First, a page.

Have your say on aged care staffing

Australians have just over two weeks to complete an online survey or contribute to the current national review of the aged care industry’s workforce.

Minister for Aged Care Ken Wyatt said a top priority was to ensure the industry had a strong supply of appropriately trained, skilled and resourced staff.

“To ensure adequate staffing and skills, I announced a workforce taskforce last November that is due to produce Australia’s first aged care workforce strategy by July,” Mr Wyatt said.

Chronic pain needs GP assessment

Australians who suffer pain for longer than three months are being urged to consult their doctor to have their condition checked.

Not-for-profit medical information service NPS MedicineWise this week launched a program on neuropathic pain, sometimes known as ‘nerve pain’, experienced by one in 20 Australians.

NPS Medicinewise’s Dr Andrew Boyden said if pain persisted for more than three months, it became a form of chronic pain.

“Working out if neuropathic pain is behind the patient’s discomfort will help them to receive the best treatment,” Dr Boyden said.

Failure to switch providers costs millions

Laziness and fear of change are costing Australians around $10 million a year, a new survey shows.

Comparison website finder.com.au said 45 per cent of adults planned to switch at least one provider for services such as banking, energy, health insurance, telephone and pay TV, this year. However, 55 per cent – or more than 10 million people – would not change and their reluctance to act could cost them thousands of dollars.

Finder’s Bessie Hassan said Australians should review their monthly outgoings and consider switching to save money.

Missed calls from overseas may be scams

Australians are being warned to beware of missed calls or ‘Wangiri’ scams in which scammers call and let the phone ring once before hanging up without leaving a message.

‘Wangiri’ is a Japanese term that roughly means ‘one and cut’ in which a missed call will appear on your phone from an international number.

If you call the number back, you may be put on hold, hear music, or the scammer could try and chat with you.

Heavy snorers can age faster

A new study shows heavy snorers can damage their DNA, making their cells age faster and increasing the risk of cancer.

The researchers at West China Hospital, in China’s Sichuan province, found that snorers have shorter telomeres, the tiny caps at the end of chromosomes that prevent genetic material from unravelling and fraying.

The shorter telomeres indicated rapid ageing and increased susceptibility to cancer, the researchers said.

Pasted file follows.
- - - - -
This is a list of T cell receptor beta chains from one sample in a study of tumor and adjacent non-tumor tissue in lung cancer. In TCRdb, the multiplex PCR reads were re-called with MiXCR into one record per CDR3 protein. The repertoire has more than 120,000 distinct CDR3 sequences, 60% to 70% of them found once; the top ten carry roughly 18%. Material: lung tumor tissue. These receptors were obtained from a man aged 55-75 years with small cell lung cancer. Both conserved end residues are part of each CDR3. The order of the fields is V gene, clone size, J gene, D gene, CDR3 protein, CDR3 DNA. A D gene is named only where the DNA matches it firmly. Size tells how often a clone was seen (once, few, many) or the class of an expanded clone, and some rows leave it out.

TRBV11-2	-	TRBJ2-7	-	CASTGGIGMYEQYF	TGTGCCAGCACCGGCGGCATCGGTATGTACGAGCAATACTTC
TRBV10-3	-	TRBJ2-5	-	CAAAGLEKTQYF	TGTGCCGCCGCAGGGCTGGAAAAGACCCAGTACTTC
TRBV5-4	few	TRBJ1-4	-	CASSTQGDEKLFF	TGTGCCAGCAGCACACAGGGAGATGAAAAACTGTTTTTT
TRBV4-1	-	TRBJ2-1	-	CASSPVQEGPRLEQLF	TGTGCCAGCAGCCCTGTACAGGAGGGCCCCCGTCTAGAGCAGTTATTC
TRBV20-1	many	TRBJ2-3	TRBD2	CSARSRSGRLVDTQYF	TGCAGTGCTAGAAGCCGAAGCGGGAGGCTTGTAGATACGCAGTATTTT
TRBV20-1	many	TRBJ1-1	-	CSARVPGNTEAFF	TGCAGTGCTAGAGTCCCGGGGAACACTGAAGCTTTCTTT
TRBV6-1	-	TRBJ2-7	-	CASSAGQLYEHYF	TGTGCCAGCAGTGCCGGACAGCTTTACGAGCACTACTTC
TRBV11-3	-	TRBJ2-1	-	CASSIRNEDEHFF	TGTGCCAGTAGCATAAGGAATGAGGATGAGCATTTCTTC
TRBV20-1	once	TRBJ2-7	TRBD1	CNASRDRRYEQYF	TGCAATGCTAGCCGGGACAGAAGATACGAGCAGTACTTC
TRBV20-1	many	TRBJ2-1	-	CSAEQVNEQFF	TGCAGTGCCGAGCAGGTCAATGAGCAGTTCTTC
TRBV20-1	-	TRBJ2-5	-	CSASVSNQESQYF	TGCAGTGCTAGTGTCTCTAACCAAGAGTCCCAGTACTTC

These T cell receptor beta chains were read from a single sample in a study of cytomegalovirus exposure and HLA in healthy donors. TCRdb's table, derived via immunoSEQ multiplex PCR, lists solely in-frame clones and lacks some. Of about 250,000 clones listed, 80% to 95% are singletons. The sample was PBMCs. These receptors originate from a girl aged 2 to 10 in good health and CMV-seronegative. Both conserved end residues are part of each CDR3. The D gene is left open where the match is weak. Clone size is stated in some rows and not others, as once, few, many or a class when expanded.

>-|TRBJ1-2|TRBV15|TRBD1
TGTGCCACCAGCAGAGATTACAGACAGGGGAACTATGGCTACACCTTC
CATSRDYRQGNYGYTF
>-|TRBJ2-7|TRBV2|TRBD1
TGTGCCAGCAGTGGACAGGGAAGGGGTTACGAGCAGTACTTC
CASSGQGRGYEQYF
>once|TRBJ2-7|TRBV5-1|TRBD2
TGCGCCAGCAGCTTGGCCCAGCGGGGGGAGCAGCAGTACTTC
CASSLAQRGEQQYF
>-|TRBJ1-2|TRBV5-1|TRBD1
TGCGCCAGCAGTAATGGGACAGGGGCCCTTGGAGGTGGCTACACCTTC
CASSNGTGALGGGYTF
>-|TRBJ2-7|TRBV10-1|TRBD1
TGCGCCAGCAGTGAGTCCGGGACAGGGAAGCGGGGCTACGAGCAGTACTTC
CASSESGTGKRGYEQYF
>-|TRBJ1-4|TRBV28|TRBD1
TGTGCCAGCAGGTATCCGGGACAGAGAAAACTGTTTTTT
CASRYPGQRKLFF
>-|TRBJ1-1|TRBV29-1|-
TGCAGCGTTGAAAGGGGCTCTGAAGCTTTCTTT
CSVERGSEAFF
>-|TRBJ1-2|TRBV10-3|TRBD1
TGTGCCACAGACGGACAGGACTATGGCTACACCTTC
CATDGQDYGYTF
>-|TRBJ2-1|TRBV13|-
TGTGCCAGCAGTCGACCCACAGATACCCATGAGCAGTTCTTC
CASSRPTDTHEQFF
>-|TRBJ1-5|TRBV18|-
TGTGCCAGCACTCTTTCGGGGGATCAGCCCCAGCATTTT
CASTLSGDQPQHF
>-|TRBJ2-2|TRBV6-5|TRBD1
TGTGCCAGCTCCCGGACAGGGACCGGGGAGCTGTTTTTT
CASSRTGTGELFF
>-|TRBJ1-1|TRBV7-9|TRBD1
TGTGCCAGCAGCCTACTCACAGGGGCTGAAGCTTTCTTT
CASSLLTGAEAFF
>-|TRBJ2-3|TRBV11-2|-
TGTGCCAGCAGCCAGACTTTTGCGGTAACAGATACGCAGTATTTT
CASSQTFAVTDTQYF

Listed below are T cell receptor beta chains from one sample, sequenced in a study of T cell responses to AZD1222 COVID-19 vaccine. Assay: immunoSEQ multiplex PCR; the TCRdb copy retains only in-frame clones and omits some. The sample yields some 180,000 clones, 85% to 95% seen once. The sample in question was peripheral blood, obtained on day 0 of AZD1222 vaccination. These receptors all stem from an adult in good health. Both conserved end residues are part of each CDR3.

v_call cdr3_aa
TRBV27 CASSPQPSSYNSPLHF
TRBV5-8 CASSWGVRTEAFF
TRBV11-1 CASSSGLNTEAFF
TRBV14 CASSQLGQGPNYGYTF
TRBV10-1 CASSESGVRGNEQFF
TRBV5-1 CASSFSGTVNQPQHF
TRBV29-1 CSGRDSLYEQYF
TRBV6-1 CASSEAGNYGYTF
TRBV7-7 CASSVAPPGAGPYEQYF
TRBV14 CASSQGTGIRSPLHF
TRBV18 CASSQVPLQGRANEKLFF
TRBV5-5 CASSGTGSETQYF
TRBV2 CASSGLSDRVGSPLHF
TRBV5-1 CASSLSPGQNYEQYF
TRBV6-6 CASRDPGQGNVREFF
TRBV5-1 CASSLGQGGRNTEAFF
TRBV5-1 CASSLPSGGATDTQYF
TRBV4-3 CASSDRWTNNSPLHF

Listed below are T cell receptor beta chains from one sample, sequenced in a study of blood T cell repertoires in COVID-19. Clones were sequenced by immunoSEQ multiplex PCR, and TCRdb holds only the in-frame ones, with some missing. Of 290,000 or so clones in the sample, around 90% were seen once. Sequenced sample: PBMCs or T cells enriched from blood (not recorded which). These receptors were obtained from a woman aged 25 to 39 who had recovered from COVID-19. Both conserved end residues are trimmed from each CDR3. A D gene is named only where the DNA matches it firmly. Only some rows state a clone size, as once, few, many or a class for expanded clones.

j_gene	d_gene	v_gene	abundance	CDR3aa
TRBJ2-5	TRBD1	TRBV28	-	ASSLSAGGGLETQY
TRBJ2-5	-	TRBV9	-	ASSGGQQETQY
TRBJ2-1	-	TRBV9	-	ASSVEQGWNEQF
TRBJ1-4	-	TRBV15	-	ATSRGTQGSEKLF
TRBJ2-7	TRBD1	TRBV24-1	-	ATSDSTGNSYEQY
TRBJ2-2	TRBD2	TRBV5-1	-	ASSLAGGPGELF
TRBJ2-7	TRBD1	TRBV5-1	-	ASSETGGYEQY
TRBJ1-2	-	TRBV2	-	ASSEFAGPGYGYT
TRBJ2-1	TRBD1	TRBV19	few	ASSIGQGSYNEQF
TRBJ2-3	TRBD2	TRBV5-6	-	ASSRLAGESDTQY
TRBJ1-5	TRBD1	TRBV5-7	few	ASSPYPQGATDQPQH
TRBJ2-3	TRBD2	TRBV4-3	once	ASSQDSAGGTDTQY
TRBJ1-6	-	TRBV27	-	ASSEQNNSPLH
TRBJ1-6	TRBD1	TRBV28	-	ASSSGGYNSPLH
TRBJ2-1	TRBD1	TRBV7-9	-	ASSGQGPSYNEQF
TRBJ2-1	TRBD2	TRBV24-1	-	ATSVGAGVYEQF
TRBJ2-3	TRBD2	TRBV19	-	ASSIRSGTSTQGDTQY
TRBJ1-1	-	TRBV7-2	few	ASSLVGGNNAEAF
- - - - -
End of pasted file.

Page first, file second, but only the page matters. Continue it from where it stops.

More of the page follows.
“This has implications for the treatment and prevention of future health problems,” the study added.

Unsustainable stress on carers of the aged

Carers are urging the government to release more home care packages for the aged, in line with National Seniors’ call for more support for older people living in the community.

Carers Australia’s Ara Cresswell said the current caps on the number of home care packages and the long waiting times before aged people could access packages of support for which they had been deemed eligible shifted heavy care loads onto family and friends.

“Many of these carers are aged themselves and have decreasing capacity to take on a hefty and exhausting caring role,” Ms Cresswell said.

Carers needed to help develop app

The Ageing Revolution and QUT are looking for carers and those they care for to take part in an interactive workshop.

The workshop is part of a Queensland Government grant to develop a mobile app that will assist carers and those they care for. 

Register by clicking on this link.

The workshop will be held on Tuesday, 20 March, from 10am to 2pm at the QUT Kelvin Grove Campus, Z9 Block.

This is where I belong

Celebrate Queensland Women’s Week by joining Access Arts in an exciting two-day workshop combining theatre, storytelling, music, dance and visual arts.

The This is where I belong workshop will be held on Saturday 10 March, 12.30pm to 4.30pm and Sunday 11 March, 9am to 4pm at the Taylor Range Golf Club, 28 Greenlanes Road, Ashgrove.

Women of all ages are invited to participate in the two-day workshop, which will involve participants showcasing their creations to the community at the end of the event.


250 people develop dementia daily

New figures show more than 425,000 Australians are living with dementia, with an estimated 250 people developing the disease each day.

Dementia Australia’s Maree McCabe said while there was no cure for dementia, the right support, information and help could make a life-changing difference to people living with the condition.

“There is a perception in the community that nothing can be done following a diagnosis of dementia,” Ms McCabe said.

Do we need 'anti-spying' laws to protect consumers?

Independent federal MP and anti-pokies campaigner Andrew Wilkie has told parliament the poker machine and pub arm of Woolworths has been spying on its punters to boost profits.

Mr Wilkie said venues kept databases of customers, which were shared among members of the Australian Leisure and Hospitality Group (ALH Group), a subsidiary of Woolworths.

The databases contained personal information, such as gambling and drinking habits, which ALH allegedly used to encourage increased gambling. Mr Wilkie called on ALH to destroy the information it holds about its customers.

This is not the first time Mr Wilkie has attacked the gambling industry. Do you think his concerns are legitimate and should lead to new laws to stamp out ‘spying’ on the unsuspecting? Or is this just another way businesses capture information about your spending patterns and consumers are fair game?

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